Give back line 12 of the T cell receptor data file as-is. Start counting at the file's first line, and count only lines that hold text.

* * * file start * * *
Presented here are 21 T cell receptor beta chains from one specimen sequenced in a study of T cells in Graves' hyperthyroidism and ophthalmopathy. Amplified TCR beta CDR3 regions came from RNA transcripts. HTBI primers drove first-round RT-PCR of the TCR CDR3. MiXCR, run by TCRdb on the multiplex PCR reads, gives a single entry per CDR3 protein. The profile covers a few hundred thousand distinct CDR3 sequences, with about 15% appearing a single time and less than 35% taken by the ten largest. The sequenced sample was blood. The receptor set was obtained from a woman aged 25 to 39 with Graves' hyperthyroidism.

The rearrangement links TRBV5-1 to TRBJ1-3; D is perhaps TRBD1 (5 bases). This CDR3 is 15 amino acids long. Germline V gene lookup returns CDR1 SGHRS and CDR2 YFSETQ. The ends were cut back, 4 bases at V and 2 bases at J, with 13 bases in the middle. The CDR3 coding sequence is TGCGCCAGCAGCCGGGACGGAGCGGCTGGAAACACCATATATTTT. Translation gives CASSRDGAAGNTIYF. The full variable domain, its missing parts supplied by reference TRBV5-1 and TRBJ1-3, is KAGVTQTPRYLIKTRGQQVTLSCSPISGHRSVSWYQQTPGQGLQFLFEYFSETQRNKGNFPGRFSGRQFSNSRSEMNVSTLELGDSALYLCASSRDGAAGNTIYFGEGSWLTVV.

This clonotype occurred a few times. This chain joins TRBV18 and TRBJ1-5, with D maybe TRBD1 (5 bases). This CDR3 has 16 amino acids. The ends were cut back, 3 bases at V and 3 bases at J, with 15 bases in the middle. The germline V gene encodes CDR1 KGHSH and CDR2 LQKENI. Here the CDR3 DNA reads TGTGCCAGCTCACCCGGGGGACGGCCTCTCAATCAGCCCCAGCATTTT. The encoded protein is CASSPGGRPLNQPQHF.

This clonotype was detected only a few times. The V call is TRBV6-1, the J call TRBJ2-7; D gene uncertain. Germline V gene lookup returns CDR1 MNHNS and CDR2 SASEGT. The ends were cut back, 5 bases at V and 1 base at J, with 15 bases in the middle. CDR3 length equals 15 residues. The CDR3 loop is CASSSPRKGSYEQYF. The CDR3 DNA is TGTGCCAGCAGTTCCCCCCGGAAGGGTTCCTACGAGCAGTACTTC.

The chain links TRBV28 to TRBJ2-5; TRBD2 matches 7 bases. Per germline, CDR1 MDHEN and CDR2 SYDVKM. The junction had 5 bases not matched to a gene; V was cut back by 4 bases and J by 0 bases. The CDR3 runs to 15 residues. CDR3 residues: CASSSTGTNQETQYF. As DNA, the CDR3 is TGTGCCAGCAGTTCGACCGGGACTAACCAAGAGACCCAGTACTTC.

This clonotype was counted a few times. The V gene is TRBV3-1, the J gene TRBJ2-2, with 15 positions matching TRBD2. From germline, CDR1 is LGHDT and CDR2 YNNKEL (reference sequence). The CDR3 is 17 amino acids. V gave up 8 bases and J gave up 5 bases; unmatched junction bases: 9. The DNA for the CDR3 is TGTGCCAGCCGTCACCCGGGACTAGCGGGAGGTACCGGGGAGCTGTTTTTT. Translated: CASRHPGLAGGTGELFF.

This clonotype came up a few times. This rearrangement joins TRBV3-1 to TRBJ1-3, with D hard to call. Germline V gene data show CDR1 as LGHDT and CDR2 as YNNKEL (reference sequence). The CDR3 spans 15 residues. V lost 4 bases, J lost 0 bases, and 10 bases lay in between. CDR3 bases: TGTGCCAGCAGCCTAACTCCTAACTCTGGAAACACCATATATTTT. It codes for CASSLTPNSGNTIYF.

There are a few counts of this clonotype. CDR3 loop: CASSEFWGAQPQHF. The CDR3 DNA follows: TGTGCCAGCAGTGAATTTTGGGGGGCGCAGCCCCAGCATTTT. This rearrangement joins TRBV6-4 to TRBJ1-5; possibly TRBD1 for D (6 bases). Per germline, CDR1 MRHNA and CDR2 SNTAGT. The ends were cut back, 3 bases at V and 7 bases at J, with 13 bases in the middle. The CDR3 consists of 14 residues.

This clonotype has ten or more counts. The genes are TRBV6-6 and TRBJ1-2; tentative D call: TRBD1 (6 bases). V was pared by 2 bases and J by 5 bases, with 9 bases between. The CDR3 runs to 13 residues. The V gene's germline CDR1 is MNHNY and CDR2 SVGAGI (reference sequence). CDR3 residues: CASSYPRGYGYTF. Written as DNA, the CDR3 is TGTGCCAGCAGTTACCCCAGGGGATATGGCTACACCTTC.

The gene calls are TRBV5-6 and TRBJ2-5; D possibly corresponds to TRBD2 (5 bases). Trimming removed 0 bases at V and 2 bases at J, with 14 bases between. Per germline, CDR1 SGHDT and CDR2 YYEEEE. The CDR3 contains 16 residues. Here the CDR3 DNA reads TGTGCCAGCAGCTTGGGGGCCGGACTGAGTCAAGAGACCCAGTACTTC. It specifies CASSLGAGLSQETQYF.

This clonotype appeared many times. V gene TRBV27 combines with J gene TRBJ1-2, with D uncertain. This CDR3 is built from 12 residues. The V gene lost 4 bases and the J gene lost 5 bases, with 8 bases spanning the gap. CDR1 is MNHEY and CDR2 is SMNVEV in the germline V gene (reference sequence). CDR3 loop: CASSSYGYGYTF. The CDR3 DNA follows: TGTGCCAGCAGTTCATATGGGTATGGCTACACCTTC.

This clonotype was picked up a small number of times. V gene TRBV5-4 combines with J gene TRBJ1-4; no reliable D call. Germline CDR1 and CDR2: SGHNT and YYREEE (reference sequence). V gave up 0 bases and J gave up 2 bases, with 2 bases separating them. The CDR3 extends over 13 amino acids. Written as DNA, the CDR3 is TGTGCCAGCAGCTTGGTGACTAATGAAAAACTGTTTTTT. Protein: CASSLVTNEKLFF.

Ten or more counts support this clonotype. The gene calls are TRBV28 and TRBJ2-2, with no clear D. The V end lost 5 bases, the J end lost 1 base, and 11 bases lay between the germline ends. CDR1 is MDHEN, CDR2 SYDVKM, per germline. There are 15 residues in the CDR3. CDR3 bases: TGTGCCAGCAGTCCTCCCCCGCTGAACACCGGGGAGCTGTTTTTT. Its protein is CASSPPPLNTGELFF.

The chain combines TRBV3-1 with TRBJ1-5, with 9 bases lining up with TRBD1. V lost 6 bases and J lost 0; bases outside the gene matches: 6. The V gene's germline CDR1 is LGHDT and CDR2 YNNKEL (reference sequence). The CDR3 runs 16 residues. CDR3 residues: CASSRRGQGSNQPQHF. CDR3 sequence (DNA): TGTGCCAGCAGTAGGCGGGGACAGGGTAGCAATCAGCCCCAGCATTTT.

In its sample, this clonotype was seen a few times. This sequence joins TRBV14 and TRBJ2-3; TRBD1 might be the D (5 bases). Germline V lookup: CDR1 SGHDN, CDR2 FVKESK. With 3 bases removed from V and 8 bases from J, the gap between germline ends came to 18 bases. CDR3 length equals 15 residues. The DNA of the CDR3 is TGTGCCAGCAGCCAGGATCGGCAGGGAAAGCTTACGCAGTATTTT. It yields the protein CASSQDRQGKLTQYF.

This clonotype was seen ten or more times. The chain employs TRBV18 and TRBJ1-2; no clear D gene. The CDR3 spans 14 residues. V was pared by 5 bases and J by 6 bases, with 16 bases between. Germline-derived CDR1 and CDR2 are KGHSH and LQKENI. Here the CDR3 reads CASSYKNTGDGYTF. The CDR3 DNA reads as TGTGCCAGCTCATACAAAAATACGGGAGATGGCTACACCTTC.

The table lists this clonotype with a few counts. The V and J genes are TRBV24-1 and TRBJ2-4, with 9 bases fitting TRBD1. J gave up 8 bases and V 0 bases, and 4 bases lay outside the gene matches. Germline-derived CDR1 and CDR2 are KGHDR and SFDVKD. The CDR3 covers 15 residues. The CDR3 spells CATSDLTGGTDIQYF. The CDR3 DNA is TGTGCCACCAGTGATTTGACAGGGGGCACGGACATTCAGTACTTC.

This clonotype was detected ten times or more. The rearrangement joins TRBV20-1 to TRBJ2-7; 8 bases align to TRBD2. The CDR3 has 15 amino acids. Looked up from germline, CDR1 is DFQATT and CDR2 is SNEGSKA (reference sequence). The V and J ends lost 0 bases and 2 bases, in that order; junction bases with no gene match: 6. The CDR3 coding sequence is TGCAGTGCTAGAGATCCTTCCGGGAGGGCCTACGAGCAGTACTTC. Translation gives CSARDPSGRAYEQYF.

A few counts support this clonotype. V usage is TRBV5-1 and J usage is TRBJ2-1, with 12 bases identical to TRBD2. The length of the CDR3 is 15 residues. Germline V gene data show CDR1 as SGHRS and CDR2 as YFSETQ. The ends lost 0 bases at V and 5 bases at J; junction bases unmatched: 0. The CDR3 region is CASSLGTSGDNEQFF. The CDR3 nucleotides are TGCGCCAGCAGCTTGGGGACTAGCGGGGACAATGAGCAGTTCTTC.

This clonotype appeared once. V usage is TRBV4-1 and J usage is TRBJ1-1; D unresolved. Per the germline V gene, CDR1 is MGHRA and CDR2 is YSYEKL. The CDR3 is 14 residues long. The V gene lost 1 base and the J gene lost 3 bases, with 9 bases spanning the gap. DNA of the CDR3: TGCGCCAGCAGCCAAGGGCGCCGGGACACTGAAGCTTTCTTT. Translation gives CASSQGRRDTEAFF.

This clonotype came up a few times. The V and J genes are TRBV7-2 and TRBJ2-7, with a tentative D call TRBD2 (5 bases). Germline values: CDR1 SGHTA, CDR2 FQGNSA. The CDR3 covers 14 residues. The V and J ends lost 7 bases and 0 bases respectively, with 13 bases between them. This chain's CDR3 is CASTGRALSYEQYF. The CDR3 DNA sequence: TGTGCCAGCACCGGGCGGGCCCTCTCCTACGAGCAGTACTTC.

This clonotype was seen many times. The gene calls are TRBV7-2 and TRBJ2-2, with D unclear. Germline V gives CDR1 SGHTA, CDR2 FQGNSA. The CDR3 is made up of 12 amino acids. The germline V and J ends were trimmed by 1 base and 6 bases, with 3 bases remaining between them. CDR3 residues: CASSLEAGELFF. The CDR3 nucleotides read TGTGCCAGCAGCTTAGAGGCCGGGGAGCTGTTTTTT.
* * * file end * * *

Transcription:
This clonotype was picked up a small number of times. V gene TRBV5-4 combines with J gene TRBJ1-4; no reliable D call. Germline CDR1 and CDR2: SGHNT and YYREEE (reference sequence). V gave up 0 bases and J gave up 2 bases, with 2 bases separating them. The CDR3 extends over 13 amino acids. Written as DNA, the CDR3 is TGTGCCAGCAGCTTGGTGACTAATGAAAAACTGTTTTTT. Protein: CASSLVTNEKLFF.